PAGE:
India and America are suffering from their worst diplomatic crisis in 20 years. The cause? A showdown over how a Manhattan-based Indian diplomat was treated by U.S. Prosecutor Preet Bharara for allegedly underpaying her Indian housekeeper. She was arrested when dropping her daughters off to school, strip searched, and held in a cell with "common" criminals, in violation of her diplomatic immunity.
Although Indians have a disturbing tendency to equate their national pride with how their government officials are treated abroad, I note in the Washington Examiner, they do have a point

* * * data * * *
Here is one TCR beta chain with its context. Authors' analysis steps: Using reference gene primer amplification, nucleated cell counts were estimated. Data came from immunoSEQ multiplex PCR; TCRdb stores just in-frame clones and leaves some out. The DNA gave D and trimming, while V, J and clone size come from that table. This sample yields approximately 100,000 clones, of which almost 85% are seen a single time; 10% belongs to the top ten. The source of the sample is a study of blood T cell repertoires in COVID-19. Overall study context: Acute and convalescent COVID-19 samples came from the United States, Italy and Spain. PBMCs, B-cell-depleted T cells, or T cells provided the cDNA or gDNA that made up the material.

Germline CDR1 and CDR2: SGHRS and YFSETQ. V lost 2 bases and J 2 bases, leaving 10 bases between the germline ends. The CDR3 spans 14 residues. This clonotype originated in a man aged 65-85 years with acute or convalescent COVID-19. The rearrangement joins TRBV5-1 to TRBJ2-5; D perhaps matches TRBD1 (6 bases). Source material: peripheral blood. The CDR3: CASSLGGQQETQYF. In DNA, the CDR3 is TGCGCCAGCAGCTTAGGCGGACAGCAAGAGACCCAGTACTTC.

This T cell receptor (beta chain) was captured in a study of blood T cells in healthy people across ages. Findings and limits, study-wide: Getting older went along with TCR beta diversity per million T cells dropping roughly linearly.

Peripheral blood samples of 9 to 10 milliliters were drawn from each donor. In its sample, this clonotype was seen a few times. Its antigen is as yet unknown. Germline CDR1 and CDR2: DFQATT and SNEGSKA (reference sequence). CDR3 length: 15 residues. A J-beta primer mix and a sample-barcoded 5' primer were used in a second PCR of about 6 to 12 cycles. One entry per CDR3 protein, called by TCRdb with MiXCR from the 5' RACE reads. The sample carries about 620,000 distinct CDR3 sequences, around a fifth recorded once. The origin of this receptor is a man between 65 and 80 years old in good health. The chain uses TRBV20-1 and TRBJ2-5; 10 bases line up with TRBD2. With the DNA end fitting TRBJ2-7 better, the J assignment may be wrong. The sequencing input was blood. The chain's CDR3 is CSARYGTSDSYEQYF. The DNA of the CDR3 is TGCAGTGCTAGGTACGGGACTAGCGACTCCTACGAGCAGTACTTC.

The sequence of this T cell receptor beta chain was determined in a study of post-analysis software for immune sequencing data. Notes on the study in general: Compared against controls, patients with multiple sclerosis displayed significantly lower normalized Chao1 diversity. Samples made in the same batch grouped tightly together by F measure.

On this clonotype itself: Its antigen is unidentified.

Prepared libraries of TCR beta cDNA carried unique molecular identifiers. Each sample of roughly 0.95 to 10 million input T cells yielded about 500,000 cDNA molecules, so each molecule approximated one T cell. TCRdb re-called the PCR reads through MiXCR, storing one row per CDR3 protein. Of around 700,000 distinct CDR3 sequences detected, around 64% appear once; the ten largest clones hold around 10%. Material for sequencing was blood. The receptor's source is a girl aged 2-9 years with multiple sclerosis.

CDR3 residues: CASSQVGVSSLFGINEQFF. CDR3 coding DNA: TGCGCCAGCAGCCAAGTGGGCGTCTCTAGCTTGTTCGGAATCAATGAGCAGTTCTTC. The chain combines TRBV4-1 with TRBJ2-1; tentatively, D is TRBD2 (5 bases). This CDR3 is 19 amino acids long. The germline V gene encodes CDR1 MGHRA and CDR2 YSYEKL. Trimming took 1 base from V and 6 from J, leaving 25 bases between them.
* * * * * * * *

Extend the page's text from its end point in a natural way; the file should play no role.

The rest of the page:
Bharara, himself of Indian origin, asked them: "Why there is so much outrage about the alleged treatment of the Indian national accused of perpetrating these acts, but precious little outrage about the alleged treatment of the Indian victim?" It's a good question.
But the answer is not, as Bharara insinuated, the deeply class-conscious Indian society that reflexively treats the rich and powerful as more equal than the poor and powerless. It is that Indians see Bharara's pompous insistence on enforcing a preposterous rule of law without regard to the human context as moral fanaticism.
Go here to read the whole thing.